Automotive section of Chester zoning changes to go to referendum

Chester Town Clerk Deborah Aldrich said the town has certified the signatures of 148 voters on a petition submitted on Tuesday, Oct. 7 asking for a town-wide vote on the question of whether to add automotive sales, service and fuel sales to the Residential/Commercial district of Chester. That district runs from the St. Joseph’s Catholic Church on Main Street east to Pleasant Street and on Route 103 South from Stone House Antiques to the Abenaki Car Wash.

A loose-knit group that gathered the signatures had collected 165 altogether. The petition required 109 confirmed voters – or 5 percent of the voter checklist of 2,180 registered voters – to bring it to referendum. Claudio Veliz, a local architect who began the petition drive, said, “This is an opportunity for (us) to revisit some of the decisions made by our leadership that may or may not be in the best interest of the town.”

On Wednesday Oct. 15, the Chester Select Board – which approved the bylaws at its Sept. 17 meeting – will set a date for a special town meeting and an Australian ballot. According to statute, the meeting must be warned “not less than 30 nor more than 40 days before” the meeting is held.

On the advice of the town attorney, the wording on the referendum has been changed slightly to reflect the correct name of the zoning district and with a citation of the appropriate section of the bylaws. On the ballot, the question will read:

Should the Conditional Use of “Automotive Fuel/Sales/Service” be removed from the Residential-Commercial (R-C) District as stated in Article 2.4 of the Unified Development Bylaws.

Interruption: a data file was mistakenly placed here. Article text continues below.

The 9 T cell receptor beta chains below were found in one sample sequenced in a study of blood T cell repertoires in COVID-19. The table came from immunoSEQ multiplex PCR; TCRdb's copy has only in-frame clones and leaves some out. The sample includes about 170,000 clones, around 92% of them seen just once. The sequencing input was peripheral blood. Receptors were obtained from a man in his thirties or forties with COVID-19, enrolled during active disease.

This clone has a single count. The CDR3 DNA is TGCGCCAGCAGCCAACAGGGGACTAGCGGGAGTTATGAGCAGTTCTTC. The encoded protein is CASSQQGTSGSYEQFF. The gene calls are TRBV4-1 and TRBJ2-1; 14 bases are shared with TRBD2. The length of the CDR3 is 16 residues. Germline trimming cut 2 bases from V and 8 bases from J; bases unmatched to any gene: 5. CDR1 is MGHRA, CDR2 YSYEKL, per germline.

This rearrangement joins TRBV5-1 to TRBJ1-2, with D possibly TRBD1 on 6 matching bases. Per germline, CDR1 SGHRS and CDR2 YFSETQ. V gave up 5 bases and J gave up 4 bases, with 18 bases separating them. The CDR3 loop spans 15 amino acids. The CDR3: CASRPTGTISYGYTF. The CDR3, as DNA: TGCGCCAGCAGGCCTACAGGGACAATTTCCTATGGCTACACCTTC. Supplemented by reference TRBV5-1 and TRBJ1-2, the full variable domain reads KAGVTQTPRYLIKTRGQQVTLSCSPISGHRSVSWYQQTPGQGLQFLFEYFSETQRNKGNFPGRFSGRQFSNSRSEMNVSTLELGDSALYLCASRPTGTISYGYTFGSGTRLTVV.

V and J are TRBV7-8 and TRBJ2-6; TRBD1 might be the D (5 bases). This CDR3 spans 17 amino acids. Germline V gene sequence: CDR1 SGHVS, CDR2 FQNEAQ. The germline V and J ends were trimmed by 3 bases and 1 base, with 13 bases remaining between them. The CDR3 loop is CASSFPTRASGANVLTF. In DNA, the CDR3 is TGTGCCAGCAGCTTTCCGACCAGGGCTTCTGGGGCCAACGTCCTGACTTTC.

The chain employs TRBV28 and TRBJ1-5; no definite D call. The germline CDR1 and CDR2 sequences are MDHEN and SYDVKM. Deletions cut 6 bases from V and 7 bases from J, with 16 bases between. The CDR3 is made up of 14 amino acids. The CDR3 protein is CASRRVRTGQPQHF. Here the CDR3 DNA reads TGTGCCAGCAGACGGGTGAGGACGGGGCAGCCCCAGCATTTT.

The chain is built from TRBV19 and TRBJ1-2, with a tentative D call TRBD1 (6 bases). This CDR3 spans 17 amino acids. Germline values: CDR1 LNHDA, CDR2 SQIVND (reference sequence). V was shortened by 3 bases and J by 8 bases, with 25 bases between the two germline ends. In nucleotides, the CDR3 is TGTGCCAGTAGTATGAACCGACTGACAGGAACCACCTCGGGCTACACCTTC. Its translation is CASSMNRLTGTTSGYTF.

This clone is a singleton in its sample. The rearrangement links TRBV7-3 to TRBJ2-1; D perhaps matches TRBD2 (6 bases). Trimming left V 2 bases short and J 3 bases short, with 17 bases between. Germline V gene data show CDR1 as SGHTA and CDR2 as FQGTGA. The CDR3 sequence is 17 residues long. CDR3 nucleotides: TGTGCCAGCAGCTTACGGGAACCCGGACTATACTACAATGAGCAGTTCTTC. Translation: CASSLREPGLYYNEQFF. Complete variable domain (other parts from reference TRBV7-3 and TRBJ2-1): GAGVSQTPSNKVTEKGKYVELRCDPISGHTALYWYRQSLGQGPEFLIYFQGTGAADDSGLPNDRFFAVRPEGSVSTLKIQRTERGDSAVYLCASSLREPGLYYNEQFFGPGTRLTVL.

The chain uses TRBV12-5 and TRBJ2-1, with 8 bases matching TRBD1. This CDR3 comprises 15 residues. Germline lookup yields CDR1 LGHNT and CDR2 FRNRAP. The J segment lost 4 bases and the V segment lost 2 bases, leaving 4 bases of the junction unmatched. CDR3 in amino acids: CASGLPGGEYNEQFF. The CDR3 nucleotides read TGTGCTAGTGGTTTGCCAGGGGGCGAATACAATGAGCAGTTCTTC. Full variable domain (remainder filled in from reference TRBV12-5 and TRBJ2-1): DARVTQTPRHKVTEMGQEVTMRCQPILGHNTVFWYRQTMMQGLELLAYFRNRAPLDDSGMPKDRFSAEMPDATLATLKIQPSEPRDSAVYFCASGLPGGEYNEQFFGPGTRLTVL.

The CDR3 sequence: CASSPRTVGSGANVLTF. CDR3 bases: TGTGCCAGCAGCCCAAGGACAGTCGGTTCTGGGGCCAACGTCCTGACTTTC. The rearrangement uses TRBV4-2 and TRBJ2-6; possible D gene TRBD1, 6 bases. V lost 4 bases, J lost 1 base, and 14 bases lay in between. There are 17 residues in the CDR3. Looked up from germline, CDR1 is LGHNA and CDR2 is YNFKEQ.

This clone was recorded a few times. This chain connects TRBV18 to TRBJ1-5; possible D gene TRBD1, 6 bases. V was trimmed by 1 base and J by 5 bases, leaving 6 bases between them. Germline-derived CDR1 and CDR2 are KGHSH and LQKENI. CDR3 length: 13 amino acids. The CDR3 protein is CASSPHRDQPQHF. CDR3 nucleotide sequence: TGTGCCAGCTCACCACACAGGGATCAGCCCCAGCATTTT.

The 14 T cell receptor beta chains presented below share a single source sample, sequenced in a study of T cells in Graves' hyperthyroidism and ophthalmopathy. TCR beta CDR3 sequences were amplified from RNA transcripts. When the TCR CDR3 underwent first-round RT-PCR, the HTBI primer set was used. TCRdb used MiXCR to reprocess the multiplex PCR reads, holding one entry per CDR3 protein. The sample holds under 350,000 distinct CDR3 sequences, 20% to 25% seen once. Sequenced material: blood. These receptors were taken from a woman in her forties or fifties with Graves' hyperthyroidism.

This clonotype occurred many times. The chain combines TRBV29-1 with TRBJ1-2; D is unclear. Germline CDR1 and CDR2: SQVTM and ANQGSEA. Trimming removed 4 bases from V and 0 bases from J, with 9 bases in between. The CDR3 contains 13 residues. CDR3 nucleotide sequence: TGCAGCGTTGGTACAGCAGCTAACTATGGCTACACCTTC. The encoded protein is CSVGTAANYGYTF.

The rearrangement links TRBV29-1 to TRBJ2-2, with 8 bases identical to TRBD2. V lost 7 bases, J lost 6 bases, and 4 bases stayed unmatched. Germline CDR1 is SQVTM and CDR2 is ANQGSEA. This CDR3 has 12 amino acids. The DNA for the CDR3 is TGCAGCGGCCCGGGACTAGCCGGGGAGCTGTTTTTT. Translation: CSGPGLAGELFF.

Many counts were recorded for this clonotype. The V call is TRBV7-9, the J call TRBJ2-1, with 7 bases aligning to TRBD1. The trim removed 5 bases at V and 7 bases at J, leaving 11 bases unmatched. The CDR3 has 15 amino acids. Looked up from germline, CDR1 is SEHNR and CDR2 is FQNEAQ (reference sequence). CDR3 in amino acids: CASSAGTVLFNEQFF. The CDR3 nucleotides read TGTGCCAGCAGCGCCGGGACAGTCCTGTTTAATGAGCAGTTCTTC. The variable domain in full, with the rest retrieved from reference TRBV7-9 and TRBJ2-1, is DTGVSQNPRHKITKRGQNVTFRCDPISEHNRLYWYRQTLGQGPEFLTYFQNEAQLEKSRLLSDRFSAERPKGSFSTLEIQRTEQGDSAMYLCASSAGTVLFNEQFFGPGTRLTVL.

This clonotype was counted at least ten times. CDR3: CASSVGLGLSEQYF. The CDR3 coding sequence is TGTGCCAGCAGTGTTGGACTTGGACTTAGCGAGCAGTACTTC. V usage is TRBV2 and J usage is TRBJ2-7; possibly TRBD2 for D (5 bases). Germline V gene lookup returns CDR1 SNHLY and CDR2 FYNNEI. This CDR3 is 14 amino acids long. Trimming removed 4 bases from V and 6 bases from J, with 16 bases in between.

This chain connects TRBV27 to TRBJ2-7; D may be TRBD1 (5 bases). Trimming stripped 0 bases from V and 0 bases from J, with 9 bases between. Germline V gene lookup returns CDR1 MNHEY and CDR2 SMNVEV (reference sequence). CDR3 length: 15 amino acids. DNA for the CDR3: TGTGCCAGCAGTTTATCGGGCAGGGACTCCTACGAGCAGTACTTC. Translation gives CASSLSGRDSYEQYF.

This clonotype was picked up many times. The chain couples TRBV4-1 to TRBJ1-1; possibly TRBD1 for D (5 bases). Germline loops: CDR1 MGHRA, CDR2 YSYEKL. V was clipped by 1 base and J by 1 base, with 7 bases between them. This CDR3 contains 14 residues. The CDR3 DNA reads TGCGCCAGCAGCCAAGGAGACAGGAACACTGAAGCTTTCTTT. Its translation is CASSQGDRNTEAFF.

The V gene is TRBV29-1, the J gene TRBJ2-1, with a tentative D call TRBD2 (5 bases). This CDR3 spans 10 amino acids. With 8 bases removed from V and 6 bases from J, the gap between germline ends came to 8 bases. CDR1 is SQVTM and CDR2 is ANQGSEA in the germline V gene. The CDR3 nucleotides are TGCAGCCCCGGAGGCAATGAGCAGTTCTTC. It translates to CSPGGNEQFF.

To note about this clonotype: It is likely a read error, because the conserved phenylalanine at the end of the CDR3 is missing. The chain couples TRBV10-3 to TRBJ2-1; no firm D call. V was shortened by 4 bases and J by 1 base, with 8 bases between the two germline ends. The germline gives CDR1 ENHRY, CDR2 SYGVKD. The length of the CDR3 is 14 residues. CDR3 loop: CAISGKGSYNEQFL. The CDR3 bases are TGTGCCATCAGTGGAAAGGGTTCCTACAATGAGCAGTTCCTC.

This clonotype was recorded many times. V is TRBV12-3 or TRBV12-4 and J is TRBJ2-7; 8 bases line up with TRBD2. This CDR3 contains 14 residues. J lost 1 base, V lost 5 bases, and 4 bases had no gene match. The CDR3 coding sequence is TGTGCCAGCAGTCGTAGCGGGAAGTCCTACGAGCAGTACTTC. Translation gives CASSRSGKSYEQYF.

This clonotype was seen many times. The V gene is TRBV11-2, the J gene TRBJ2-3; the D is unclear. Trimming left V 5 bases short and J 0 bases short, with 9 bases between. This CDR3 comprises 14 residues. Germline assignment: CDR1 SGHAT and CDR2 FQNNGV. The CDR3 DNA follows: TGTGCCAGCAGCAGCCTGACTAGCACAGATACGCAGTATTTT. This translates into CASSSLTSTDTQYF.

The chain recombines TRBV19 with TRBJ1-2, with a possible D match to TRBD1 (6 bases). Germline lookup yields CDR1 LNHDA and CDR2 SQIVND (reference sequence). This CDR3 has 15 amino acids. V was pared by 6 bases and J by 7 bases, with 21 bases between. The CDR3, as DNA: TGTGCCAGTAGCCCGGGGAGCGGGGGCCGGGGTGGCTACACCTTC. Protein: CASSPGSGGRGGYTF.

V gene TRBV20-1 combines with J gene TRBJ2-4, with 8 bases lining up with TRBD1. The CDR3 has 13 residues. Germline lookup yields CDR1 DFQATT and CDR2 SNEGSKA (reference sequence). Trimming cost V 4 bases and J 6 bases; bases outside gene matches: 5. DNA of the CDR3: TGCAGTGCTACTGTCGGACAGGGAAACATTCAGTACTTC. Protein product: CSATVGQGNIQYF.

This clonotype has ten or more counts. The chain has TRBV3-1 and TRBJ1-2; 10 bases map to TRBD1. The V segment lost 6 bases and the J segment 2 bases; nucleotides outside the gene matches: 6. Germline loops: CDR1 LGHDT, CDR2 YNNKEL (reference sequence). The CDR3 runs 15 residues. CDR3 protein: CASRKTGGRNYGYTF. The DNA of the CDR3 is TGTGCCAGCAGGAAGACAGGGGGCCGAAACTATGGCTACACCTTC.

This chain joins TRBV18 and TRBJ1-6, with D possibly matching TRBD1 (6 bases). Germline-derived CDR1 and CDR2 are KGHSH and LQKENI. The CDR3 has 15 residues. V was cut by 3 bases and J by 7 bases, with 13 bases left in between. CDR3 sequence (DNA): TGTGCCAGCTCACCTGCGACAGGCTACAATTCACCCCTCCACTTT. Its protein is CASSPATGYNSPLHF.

The issue at hand is whether the addition of automotive uses to the Residential/Commercial district in the new Unified Development Bylaws should be reversed. In previous zoning regulations beginning in 1975, there was no automotive use in this district. So voting yes would be a vote for keeping the regulations as they are — without the automotive uses. Voting no would be a vote for adding the automotive uses to the R/C district.

During the public hearing on the zoning changes on Sept. 17, Chester resident Bill Dakin told the Select Board, “Planning creates a place people want to live in.”  Referring to the zoning regulations adopted in 1975, Dakin said, “The people who came before us set the table so we have a place we enjoy.” He suggested that the area in question had the potential to look like Clinton Street in Springfield, which is dotted with gas stations and take out restaurants. He then asked that the town “keep it a community that’s attractive.”

A the time of the vote for the changes, Select Board member Derek Suursoo said, “I wouldn’t mind if this went before the voters. The board has had difficulty with this.”

— Shawn Cunningham
©The Chester Telegraph — 2014

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  1. KD Zuppinger says:

    The wording is confusing. So vote “yes” signs should be put out ahead of the vote. A “yes” vote means that we don’t want our Main Street junked up with gas stations and automotive businesses. A “yes” vote means that we want to keep Chester beautiful. So no thank you on the new regulations.